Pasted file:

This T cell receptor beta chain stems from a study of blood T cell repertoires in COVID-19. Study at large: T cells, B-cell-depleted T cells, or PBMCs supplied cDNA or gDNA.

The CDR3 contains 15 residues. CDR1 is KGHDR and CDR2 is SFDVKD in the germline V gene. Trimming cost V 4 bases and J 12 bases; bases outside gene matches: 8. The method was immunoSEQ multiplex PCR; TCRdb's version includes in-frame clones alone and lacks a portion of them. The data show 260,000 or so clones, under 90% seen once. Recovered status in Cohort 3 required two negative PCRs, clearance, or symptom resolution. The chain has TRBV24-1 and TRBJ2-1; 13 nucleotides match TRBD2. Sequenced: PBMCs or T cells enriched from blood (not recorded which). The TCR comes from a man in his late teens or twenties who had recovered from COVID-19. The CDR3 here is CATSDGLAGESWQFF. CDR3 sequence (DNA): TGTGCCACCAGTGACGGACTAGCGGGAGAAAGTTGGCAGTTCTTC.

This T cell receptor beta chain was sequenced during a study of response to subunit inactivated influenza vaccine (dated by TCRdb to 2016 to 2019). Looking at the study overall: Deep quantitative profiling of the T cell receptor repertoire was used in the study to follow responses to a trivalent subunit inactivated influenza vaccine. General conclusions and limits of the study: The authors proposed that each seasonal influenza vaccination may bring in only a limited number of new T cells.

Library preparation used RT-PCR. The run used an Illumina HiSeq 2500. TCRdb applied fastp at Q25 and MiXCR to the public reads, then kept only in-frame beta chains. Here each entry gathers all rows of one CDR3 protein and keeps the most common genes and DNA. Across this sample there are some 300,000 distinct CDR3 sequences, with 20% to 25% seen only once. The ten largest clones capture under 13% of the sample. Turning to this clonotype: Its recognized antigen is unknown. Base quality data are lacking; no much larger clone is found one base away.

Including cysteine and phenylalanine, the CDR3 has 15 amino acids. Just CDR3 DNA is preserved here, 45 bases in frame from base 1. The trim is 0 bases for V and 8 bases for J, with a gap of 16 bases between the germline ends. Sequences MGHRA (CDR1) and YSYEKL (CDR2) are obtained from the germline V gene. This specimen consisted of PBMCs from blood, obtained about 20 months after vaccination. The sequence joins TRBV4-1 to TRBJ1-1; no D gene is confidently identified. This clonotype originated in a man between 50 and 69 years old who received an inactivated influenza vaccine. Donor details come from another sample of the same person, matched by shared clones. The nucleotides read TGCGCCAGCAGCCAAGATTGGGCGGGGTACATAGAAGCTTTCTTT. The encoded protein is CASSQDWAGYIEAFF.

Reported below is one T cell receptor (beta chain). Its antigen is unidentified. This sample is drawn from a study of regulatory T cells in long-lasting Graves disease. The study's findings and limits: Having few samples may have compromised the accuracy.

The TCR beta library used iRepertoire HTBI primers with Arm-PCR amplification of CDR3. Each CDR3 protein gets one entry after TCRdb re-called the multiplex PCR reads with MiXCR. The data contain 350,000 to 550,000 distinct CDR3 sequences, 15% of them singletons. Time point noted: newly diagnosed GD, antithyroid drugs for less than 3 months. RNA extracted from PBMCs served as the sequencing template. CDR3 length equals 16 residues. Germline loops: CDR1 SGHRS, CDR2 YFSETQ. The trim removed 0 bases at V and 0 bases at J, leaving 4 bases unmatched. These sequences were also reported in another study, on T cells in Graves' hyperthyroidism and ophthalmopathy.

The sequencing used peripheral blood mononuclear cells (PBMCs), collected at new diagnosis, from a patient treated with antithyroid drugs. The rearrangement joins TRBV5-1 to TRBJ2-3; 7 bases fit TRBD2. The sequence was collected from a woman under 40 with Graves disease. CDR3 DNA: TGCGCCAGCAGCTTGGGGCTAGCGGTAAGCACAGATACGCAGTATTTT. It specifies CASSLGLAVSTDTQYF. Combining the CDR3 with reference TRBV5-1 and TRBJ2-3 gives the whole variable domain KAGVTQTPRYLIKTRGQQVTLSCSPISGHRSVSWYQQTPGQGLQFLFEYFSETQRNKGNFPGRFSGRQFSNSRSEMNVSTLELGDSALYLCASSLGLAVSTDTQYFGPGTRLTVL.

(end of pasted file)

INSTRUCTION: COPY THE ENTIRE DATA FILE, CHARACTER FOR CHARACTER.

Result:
This T cell receptor beta chain stems from a study of blood T cell repertoires in COVID-19. Study at large: T cells, B-cell-depleted T cells, or PBMCs supplied cDNA or gDNA.

The CDR3 contains 15 residues. CDR1 is KGHDR and CDR2 is SFDVKD in the germline V gene. Trimming cost V 4 bases and J 12 bases; bases outside gene matches: 8. The method was immunoSEQ multiplex PCR; TCRdb's version includes in-frame clones alone and lacks a portion of them. The data show 260,000 or so clones, under 90% seen once. Recovered status in Cohort 3 required two negative PCRs, clearance, or symptom resolution. The chain has TRBV24-1 and TRBJ2-1; 13 nucleotides match TRBD2. Sequenced: PBMCs or T cells enriched from blood (not recorded which). The TCR comes from a man in his late teens or twenties who had recovered from COVID-19. The CDR3 here is CATSDGLAGESWQFF. CDR3 sequence (DNA): TGTGCCACCAGTGACGGACTAGCGGGAGAAAGTTGGCAGTTCTTC.

This T cell receptor beta chain was sequenced during a study of response to subunit inactivated influenza vaccine (dated by TCRdb to 2016 to 2019). Looking at the study overall: Deep quantitative profiling of the T cell receptor repertoire was used in the study to follow responses to a trivalent subunit inactivated influenza vaccine. General conclusions and limits of the study: The authors proposed that each seasonal influenza vaccination may bring in only a limited number of new T cells.

Library preparation used RT-PCR. The run used an Illumina HiSeq 2500. TCRdb applied fastp at Q25 and MiXCR to the public reads, then kept only in-frame beta chains. Here each entry gathers all rows of one CDR3 protein and keeps the most common genes and DNA. Across this sample there are some 300,000 distinct CDR3 sequences, with 20% to 25% seen only once. The ten largest clones capture under 13% of the sample. Turning to this clonotype: Its recognized antigen is unknown. Base quality data are lacking; no much larger clone is found one base away.

Including cysteine and phenylalanine, the CDR3 has 15 amino acids. Just CDR3 DNA is preserved here, 45 bases in frame from base 1. The trim is 0 bases for V and 8 bases for J, with a gap of 16 bases between the germline ends. Sequences MGHRA (CDR1) and YSYEKL (CDR2) are obtained from the germline V gene. This specimen consisted of PBMCs from blood, obtained about 20 months after vaccination. The sequence joins TRBV4-1 to TRBJ1-1; no D gene is confidently identified. This clonotype originated in a man between 50 and 69 years old who received an inactivated influenza vaccine. Donor details come from another sample of the same person, matched by shared clones. The nucleotides read TGCGCCAGCAGCCAAGATTGGGCGGGGTACATAGAAGCTTTCTTT. The encoded protein is CASSQDWAGYIEAFF.

Reported below is one T cell receptor (beta chain). Its antigen is unidentified. This sample is drawn from a study of regulatory T cells in long-lasting Graves disease. The study's findings and limits: Having few samples may have compromised the accuracy.

The TCR beta library used iRepertoire HTBI primers with Arm-PCR amplification of CDR3. Each CDR3 protein gets one entry after TCRdb re-called the multiplex PCR reads with MiXCR. The data contain 350,000 to 550,000 distinct CDR3 sequences, 15% of them singletons. Time point noted: newly diagnosed GD, antithyroid drugs for less than 3 months. RNA extracted from PBMCs served as the sequencing template. CDR3 length equals 16 residues. Germline loops: CDR1 SGHRS, CDR2 YFSETQ. The trim removed 0 bases at V and 0 bases at J, leaving 4 bases unmatched. These sequences were also reported in another study, on T cells in Graves' hyperthyroidism and ophthalmopathy.

The sequencing used peripheral blood mononuclear cells (PBMCs), collected at new diagnosis, from a patient treated with antithyroid drugs. The rearrangement joins TRBV5-1 to TRBJ2-3; 7 bases fit TRBD2. The sequence was collected from a woman under 40 with Graves disease. CDR3 DNA: TGCGCCAGCAGCTTGGGGCTAGCGGTAAGCACAGATACGCAGTATTTT. It specifies CASSLGLAVSTDTQYF. Combining the CDR3 with reference TRBV5-1 and TRBJ2-3 gives the whole variable domain KAGVTQTPRYLIKTRGQQVTLSCSPISGHRSVSWYQQTPGQGLQFLFEYFSETQRNKGNFPGRFSGRQFSNSRSEMNVSTLELGDSALYLCASSLGLAVSTDTQYFGPGTRLTVL.